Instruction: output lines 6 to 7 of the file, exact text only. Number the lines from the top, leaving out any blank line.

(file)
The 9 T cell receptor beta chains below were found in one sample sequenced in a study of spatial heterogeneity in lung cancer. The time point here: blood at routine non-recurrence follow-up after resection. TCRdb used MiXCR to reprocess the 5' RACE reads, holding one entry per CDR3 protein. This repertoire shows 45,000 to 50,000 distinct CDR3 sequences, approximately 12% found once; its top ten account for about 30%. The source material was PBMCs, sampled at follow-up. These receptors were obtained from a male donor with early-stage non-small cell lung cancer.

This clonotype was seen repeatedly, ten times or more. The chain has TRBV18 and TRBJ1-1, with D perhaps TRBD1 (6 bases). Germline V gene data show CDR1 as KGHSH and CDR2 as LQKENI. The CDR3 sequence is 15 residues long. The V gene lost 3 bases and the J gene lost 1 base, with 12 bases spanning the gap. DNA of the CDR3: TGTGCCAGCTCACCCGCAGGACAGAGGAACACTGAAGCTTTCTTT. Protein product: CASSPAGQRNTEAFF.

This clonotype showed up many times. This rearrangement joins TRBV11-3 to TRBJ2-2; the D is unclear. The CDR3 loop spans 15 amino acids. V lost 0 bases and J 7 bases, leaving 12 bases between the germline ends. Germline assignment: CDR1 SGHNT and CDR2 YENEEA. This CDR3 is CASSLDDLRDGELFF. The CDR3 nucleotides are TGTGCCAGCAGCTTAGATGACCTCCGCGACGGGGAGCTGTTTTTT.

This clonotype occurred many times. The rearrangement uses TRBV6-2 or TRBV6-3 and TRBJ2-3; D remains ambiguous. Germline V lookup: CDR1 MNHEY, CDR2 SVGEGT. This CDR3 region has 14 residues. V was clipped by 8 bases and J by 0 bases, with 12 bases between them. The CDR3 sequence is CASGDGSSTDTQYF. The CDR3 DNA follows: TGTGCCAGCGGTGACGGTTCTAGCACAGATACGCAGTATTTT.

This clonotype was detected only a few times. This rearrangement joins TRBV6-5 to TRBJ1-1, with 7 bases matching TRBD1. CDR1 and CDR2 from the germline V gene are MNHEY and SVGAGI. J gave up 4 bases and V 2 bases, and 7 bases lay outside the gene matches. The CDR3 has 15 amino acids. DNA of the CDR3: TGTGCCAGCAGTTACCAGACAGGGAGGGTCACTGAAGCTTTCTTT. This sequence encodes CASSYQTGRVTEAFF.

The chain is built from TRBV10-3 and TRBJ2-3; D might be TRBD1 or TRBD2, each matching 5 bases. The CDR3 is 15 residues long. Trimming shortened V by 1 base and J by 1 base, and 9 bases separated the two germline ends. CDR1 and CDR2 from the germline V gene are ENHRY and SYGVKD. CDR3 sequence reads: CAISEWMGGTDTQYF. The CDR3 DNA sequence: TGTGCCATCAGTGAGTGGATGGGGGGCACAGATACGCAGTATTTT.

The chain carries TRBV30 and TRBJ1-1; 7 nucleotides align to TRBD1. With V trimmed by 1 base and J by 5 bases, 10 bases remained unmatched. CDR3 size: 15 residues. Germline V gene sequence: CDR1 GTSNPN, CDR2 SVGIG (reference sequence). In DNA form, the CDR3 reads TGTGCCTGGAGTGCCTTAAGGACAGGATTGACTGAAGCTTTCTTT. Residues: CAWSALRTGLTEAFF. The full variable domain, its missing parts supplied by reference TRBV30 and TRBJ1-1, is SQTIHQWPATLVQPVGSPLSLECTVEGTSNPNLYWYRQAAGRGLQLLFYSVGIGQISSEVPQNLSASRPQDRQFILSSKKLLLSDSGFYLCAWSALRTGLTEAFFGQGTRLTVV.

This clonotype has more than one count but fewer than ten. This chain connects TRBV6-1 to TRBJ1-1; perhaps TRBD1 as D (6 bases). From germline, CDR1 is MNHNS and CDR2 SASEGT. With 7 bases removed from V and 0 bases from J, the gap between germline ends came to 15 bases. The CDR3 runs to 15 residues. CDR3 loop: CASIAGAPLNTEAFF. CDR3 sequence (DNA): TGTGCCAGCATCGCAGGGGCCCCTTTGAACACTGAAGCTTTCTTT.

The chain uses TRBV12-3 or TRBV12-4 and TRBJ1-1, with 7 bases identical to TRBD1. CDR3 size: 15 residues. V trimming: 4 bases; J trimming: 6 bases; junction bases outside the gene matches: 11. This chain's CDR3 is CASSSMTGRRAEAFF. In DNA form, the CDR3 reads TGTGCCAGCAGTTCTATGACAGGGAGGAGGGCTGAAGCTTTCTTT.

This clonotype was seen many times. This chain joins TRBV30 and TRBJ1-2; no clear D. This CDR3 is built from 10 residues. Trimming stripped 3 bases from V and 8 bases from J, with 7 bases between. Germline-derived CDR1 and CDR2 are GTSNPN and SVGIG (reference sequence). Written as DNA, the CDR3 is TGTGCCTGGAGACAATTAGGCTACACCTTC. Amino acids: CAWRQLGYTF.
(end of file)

The chain is built from TRBV10-3 and TRBJ2-3; D might be TRBD1 or TRBD2, each matching 5 bases. The CDR3 is 15 residues long. Trimming shortened V by 1 base and J by 1 base, and 9 bases separated the two germline ends. CDR1 and CDR2 from the germline V gene are ENHRY and SYGVKD. CDR3 sequence reads: CAISEWMGGTDTQYF. The CDR3 DNA sequence: TGTGCCATCAGTGAGTGGATGGGGGGCACAGATACGCAGTATTTT.

The chain carries TRBV30 and TRBJ1-1; 7 nucleotides align to TRBD1. With V trimmed by 1 base and J by 5 bases, 10 bases remained unmatched. CDR3 size: 15 residues. Germline V gene sequence: CDR1 GTSNPN, CDR2 SVGIG (reference sequence). In DNA form, the CDR3 reads TGTGCCTGGAGTGCCTTAAGGACAGGATTGACTGAAGCTTTCTTT. Residues: CAWSALRTGLTEAFF. The full variable domain, its missing parts supplied by reference TRBV30 and TRBJ1-1, is SQTIHQWPATLVQPVGSPLSLECTVEGTSNPNLYWYRQAAGRGLQLLFYSVGIGQISSEVPQNLSASRPQDRQFILSSKKLLLSDSGFYLCAWSALRTGLTEAFFGQGTRLTVV.